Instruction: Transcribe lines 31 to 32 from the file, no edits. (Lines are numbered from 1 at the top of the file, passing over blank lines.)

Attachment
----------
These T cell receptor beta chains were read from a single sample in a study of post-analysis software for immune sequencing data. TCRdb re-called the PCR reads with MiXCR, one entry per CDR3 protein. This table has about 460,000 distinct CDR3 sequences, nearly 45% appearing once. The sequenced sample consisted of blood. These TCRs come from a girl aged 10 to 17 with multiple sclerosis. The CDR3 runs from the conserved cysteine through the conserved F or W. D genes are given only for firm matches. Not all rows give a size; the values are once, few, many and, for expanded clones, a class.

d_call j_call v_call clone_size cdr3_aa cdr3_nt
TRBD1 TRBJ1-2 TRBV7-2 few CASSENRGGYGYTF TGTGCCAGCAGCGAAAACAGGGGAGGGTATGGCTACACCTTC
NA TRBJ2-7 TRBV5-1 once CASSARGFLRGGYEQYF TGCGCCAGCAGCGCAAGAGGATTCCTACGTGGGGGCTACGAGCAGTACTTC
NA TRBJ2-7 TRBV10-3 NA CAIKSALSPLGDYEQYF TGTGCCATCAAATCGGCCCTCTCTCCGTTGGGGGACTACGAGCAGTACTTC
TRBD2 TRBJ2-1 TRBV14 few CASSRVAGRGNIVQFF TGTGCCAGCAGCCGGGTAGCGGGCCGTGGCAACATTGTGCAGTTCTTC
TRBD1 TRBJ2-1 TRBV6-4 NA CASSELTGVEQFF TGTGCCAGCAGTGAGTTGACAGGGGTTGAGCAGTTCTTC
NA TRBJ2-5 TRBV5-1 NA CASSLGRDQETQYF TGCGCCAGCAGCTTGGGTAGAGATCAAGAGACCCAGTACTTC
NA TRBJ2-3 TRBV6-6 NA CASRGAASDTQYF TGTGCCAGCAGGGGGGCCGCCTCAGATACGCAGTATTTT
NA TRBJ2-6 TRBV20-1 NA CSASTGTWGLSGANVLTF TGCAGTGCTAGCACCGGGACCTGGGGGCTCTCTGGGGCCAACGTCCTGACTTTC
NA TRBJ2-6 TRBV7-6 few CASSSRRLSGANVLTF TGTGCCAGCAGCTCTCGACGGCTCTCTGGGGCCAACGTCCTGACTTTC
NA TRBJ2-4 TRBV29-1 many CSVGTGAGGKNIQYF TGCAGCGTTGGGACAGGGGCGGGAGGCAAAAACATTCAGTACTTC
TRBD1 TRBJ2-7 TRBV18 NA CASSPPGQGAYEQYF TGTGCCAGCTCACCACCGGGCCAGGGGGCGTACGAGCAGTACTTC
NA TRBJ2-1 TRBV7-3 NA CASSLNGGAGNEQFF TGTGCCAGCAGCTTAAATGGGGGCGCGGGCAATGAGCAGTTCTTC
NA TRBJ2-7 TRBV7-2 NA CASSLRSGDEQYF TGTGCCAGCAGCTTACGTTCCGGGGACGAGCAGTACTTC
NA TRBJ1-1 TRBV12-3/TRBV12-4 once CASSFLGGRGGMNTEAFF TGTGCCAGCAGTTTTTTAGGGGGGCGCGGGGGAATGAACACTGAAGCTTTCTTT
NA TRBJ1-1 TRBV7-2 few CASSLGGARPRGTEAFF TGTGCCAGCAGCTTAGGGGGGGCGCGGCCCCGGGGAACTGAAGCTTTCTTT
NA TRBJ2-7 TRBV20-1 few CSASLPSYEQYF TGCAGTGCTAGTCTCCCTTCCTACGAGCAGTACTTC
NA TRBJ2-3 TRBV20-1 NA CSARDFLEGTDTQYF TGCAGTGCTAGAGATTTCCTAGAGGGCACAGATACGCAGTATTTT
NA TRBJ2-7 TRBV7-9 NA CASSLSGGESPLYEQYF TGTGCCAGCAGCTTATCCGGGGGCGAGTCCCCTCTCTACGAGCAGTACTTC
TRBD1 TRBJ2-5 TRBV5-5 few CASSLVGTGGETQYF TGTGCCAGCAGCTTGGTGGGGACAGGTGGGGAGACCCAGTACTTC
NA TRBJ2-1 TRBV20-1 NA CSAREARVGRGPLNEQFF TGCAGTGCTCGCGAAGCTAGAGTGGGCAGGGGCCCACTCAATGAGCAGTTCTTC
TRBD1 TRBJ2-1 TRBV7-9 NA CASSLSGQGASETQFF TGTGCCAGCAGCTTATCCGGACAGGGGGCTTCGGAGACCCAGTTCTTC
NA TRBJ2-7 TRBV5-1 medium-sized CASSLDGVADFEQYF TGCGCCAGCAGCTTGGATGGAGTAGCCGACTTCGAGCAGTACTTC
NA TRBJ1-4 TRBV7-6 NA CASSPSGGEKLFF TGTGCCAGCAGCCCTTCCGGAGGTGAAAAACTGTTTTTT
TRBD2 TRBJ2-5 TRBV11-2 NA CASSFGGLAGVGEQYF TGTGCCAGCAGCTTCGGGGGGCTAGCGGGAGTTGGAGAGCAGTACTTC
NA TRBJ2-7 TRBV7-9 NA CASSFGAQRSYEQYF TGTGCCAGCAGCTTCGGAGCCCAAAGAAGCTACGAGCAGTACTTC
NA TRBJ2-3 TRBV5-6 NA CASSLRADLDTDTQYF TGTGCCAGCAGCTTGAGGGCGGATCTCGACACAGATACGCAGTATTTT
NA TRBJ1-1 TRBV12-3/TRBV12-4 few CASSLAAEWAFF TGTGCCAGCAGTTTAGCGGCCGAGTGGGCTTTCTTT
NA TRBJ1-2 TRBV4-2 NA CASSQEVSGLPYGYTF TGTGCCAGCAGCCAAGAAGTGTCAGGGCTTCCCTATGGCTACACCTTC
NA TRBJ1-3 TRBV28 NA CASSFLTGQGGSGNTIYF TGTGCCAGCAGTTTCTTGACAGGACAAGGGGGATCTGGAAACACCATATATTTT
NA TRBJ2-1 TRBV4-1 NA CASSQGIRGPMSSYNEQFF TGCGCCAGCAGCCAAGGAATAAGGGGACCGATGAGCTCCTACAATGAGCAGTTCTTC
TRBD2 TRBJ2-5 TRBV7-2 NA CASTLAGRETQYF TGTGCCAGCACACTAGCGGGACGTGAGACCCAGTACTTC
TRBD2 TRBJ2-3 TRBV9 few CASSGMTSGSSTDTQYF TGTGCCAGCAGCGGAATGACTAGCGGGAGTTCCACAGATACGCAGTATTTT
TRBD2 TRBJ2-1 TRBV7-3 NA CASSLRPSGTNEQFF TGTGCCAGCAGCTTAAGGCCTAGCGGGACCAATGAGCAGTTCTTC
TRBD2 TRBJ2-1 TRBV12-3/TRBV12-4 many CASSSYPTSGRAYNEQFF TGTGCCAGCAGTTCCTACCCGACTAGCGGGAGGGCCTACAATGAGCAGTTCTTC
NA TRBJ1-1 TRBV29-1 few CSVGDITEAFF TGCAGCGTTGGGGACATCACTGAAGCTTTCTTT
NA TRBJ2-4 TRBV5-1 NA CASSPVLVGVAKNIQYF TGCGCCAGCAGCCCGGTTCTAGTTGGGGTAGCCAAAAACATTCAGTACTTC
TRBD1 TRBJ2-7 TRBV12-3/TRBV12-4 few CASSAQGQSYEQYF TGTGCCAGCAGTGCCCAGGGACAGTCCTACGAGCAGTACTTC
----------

NA TRBJ1-3 TRBV28 NA CASSFLTGQGGSGNTIYF TGTGCCAGCAGTTTCTTGACAGGACAAGGGGGATCTGGAAACACCATATATTTT
NA TRBJ2-1 TRBV4-1 NA CASSQGIRGPMSSYNEQFF TGCGCCAGCAGCCAAGGAATAAGGGGACCGATGAGCTCCTACAATGAGCAGTTCTTC